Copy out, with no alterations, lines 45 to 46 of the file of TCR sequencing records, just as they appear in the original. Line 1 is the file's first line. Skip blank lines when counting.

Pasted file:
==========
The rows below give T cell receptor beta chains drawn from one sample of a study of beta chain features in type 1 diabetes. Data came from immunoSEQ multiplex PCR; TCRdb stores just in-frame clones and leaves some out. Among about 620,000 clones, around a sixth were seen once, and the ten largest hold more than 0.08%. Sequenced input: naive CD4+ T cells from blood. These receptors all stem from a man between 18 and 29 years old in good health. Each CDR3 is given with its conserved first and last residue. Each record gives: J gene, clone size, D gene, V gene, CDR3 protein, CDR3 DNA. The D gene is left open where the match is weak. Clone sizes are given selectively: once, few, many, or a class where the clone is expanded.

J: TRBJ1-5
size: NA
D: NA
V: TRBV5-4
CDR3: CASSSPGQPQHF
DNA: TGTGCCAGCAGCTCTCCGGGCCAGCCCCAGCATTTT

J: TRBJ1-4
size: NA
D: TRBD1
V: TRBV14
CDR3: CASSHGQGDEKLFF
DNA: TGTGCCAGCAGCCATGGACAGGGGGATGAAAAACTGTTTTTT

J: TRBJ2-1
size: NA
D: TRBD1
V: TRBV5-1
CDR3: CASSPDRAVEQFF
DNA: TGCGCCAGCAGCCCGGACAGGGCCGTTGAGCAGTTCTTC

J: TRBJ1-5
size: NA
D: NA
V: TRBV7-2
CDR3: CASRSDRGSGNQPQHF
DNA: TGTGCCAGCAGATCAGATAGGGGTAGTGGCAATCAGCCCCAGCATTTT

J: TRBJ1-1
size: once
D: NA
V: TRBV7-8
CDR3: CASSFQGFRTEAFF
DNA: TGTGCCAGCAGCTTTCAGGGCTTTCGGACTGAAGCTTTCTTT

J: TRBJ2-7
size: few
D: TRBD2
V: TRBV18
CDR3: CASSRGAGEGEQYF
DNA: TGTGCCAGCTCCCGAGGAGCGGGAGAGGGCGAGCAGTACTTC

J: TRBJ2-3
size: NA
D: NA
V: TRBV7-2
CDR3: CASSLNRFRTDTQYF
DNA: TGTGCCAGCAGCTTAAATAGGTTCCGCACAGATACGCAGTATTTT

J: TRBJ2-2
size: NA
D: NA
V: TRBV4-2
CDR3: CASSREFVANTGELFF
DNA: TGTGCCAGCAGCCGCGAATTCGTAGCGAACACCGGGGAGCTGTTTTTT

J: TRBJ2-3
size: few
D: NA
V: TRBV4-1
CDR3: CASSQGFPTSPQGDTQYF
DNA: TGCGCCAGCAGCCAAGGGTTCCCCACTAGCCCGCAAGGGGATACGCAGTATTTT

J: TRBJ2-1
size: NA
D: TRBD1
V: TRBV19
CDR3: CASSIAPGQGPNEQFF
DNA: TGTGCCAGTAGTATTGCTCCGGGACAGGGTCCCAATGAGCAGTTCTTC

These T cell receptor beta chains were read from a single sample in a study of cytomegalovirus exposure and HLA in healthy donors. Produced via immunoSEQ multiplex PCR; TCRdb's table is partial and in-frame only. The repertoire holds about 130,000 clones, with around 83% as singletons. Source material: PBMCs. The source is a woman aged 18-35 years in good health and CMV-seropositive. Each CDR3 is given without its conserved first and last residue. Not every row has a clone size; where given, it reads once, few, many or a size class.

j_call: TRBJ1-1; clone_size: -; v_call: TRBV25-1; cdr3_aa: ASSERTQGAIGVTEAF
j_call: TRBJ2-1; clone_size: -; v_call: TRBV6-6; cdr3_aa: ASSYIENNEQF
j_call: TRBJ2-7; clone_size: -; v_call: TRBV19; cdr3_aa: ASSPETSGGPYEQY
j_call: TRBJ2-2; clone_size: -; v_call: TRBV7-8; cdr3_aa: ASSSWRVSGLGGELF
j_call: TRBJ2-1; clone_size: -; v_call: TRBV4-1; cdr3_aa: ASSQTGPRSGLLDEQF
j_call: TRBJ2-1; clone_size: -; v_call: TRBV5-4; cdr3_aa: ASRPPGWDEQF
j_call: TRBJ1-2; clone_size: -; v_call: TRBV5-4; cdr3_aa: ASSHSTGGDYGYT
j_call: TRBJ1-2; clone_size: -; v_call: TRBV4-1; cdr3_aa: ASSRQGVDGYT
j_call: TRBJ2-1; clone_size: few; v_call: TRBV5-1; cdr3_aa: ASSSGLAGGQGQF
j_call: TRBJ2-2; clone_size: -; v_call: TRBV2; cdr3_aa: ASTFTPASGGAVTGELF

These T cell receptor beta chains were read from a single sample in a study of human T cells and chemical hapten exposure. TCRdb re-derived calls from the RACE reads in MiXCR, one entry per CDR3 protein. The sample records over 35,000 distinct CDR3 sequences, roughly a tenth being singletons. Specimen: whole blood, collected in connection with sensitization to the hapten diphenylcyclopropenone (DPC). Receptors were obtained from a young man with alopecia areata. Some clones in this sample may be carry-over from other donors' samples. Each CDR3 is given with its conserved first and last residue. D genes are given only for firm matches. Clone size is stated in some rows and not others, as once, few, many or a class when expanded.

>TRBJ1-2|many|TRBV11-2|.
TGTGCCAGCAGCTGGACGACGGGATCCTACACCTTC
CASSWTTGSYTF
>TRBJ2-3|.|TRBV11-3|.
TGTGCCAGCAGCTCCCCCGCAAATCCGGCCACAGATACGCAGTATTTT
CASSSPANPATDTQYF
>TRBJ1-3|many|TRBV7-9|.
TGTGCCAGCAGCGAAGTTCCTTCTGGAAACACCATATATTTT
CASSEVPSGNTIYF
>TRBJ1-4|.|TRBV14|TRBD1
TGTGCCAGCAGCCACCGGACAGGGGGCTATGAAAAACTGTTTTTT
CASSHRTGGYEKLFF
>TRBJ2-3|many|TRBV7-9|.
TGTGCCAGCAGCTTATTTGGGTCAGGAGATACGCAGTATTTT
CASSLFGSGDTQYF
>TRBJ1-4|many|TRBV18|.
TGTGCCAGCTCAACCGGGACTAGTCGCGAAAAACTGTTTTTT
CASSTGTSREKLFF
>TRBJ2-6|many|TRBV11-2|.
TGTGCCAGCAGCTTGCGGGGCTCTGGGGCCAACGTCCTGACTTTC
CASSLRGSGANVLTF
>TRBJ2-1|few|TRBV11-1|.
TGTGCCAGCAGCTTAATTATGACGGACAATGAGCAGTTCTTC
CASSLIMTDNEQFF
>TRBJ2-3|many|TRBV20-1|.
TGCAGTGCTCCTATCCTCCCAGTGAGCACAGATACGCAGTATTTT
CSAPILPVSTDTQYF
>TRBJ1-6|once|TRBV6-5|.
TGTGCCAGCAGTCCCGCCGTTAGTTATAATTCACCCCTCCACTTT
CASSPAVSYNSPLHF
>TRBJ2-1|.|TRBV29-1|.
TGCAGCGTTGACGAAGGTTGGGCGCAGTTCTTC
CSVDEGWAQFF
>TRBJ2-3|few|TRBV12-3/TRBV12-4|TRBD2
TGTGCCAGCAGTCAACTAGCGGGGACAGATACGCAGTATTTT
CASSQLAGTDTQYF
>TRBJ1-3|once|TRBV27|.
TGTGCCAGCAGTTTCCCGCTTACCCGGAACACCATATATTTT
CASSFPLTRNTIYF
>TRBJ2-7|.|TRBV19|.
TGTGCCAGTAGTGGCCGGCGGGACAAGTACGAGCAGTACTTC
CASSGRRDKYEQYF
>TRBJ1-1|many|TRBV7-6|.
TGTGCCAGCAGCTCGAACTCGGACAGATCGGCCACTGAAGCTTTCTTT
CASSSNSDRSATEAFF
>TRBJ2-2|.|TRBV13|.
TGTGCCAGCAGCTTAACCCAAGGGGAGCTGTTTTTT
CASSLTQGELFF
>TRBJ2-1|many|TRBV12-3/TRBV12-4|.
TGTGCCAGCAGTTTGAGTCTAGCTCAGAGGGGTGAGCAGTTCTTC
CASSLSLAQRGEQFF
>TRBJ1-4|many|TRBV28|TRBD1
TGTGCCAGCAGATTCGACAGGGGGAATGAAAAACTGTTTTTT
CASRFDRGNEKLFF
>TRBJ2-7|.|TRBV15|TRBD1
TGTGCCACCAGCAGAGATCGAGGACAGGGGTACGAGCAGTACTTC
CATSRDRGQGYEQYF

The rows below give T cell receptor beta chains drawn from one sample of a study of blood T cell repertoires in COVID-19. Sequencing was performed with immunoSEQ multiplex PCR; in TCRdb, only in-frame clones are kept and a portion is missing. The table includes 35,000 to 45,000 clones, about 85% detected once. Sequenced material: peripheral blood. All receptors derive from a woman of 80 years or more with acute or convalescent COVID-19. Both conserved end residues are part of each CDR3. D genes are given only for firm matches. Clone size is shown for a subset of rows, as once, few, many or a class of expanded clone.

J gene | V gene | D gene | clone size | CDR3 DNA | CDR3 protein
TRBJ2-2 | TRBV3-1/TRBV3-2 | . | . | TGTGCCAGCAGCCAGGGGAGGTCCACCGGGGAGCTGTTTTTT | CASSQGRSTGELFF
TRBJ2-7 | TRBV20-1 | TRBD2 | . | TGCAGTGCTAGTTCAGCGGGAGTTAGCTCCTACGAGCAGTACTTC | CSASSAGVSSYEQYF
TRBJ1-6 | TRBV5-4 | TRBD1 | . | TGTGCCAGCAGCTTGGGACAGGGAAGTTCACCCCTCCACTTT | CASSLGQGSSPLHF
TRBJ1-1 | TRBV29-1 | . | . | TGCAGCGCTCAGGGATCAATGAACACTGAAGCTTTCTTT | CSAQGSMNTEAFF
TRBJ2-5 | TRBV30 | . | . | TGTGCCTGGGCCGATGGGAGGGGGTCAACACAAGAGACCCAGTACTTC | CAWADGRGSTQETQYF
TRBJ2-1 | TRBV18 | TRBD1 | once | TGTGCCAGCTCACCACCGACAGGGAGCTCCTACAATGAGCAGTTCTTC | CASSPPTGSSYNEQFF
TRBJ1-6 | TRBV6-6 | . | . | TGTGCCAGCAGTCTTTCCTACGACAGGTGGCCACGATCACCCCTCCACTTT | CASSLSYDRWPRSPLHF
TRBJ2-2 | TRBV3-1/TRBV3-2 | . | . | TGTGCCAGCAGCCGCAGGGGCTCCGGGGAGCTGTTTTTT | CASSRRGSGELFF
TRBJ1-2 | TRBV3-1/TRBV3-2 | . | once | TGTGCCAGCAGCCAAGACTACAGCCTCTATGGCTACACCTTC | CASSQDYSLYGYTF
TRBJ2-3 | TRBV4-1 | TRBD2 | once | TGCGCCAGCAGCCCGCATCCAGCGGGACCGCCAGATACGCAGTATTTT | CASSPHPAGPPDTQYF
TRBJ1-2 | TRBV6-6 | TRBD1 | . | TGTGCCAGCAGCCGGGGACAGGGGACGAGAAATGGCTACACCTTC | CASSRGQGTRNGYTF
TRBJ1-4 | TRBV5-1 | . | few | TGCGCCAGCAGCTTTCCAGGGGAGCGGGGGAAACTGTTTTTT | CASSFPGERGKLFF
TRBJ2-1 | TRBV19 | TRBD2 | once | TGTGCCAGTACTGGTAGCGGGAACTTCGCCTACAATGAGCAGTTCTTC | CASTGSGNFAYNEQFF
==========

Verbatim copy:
size: NA
D: NA